Friday, December 21, 2007

Some of the bus drivers are on strike today, so the whole city was snarled up as usual whenever they put on one of these things. According to law, public workers are allowed to strike but must provide "minimum services," which in this case means they have to run 50% of the scheduled buses. The strike is supposed to last seven days, and should muck things up pretty good during the upcoming Christmas break.

The majority unions, the Socialist UGT and the Communist CCOO, are against the strike, and they agree with the municipality that any large-scale rescheduling should happen at the end of 2008. The municipality says that only 40% of the drivers went out today; the Trotskyist CGT union, a particularly nefarious bunch of agitators who got control over the workers' council and called this strike, claims that 85% of them went out.

The drivers are demanding two consecutive days off a week, and the company is willing to set things up so they'll get an average of 1.9 days off a week per year. Right now they get a minimum of 1.6 days off each week per year.

You know, their demand is not unreasonable, though if they want an extra 0.4 days off per week, they'll have to accept a slightly reduced salary.

The problem is the way they go about it. It's traditional in Spain for what they call "piokets" to go around and stir shit up whenever there's a strike. These dirtbags' behavior has nothing to do with a peaceful picket line; they attacked 28 buses today, breaking windows, smashing rear-view mirrors, and puncturing tires. On Calle Entença they threw ball bearings at a moving bus, smashing a window and injuring a passenger. About a hundred picketers blocked off the Sant Andreu bus garage and didn't let any of the minimum services buses out, and they got charged by the riot squad. Five hundred more picketers blocked off Calle Sants and refused to let anyone pass.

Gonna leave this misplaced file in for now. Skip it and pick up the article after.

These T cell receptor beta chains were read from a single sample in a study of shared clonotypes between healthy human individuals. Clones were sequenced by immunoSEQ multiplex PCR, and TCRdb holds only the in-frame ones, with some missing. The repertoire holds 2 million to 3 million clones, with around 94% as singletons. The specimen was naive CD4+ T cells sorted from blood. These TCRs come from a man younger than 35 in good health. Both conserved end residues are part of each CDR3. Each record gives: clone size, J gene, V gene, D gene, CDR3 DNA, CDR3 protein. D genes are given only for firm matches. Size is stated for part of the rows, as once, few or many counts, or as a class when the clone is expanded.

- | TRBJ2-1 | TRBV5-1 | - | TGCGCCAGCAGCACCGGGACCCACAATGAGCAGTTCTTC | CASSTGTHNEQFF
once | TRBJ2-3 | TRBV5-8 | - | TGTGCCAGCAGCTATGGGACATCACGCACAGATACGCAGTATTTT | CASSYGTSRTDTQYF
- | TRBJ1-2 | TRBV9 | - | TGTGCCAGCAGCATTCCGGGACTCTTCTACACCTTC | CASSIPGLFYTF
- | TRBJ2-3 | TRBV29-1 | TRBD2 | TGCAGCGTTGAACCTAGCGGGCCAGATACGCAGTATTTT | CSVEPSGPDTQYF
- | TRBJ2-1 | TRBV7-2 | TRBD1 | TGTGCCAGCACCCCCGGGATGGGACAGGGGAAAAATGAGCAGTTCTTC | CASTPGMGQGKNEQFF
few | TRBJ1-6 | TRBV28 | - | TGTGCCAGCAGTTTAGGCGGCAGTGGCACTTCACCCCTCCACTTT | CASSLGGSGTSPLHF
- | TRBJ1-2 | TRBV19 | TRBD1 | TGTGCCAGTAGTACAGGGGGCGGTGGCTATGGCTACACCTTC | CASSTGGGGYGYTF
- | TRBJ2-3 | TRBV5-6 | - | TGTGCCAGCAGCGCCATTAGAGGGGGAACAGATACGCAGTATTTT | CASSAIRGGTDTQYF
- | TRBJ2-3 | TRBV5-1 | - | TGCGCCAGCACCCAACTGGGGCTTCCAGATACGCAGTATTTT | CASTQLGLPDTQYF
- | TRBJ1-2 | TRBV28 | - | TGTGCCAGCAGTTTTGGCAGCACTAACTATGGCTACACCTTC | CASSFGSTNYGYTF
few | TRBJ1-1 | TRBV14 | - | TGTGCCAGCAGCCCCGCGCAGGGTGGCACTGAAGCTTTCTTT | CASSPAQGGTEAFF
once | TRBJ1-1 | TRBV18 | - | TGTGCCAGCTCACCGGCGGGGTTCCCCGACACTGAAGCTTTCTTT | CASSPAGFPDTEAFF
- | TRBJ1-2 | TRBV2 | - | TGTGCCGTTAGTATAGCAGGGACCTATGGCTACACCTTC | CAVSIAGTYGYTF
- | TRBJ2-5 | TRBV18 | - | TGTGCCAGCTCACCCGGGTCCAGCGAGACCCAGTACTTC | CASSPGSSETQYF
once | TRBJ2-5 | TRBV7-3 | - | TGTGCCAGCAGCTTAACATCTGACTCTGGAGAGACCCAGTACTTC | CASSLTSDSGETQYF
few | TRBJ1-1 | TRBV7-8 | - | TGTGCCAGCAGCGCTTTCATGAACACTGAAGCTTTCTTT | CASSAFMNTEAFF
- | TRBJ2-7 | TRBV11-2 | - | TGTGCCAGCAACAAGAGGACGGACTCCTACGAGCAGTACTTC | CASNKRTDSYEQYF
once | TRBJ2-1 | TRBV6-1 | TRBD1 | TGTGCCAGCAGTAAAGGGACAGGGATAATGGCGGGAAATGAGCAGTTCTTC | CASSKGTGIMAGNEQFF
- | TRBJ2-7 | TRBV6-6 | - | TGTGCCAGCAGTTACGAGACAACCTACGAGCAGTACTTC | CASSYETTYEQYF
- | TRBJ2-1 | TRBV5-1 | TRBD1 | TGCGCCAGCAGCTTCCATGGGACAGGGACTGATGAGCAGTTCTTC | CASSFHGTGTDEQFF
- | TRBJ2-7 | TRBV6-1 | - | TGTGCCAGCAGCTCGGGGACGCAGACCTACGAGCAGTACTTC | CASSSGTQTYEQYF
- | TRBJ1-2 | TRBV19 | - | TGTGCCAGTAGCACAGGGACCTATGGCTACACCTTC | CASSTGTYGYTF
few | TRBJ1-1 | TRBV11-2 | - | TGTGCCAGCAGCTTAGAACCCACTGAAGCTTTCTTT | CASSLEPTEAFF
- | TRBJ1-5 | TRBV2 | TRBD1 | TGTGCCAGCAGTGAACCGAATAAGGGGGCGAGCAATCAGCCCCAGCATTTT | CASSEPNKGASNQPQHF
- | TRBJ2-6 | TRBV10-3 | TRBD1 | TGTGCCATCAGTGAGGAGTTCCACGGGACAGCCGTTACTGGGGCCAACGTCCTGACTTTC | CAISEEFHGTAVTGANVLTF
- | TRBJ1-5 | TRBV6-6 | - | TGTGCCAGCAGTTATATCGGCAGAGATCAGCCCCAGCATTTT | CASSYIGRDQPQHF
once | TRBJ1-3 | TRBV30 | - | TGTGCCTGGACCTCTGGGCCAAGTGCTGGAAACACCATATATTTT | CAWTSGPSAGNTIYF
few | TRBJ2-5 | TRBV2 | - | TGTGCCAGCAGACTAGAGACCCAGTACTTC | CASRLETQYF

And picketers never, never get arrested. I'd haul the lot off to jail just like I would with any other bunch of vandals destroying city property and putting citizens in danger.

Repsol announced that it is going to sell off 25% of its Argentinian subsidiary, YPF, to a private Argentine citizen for $2.2 billion.

Zap and Rajoy are going to debate on February 25 and March 3 on television; the election will be March 9. I wouldn't have agreed to that if I were Zap. He's a couple of points ahead in all the polls and there's no reason he can't keep his lead barring a surprise disaster. The economy is going along pretty well and Spain doesn't have any incredibly serious problems--lots of things could be improved, and probably should be, but nothing is urgent. Debates aren't traditional in Spain anyway; in the US a candidate has to debate his opponent or he'll look bad, but those expectations don't hold here. Now Rajoy has a chance to look good at Zap's expense, and I think Rajoy's a better debater than Zap is. Zap has everything to lose and little to gain by debating.

Barça drew Glasgow Celtic in the first round of the Champions' League, and should have no trouble with them. There'll be another lot of Glaswegians in Barcelona, not long after 20,000 Rangers fans showed up and irritated many Barcelonese by getting drunk and urinating in the Plaza Catalunya. Hey, Mr. Mayor, how about putting out portable toilets this time?

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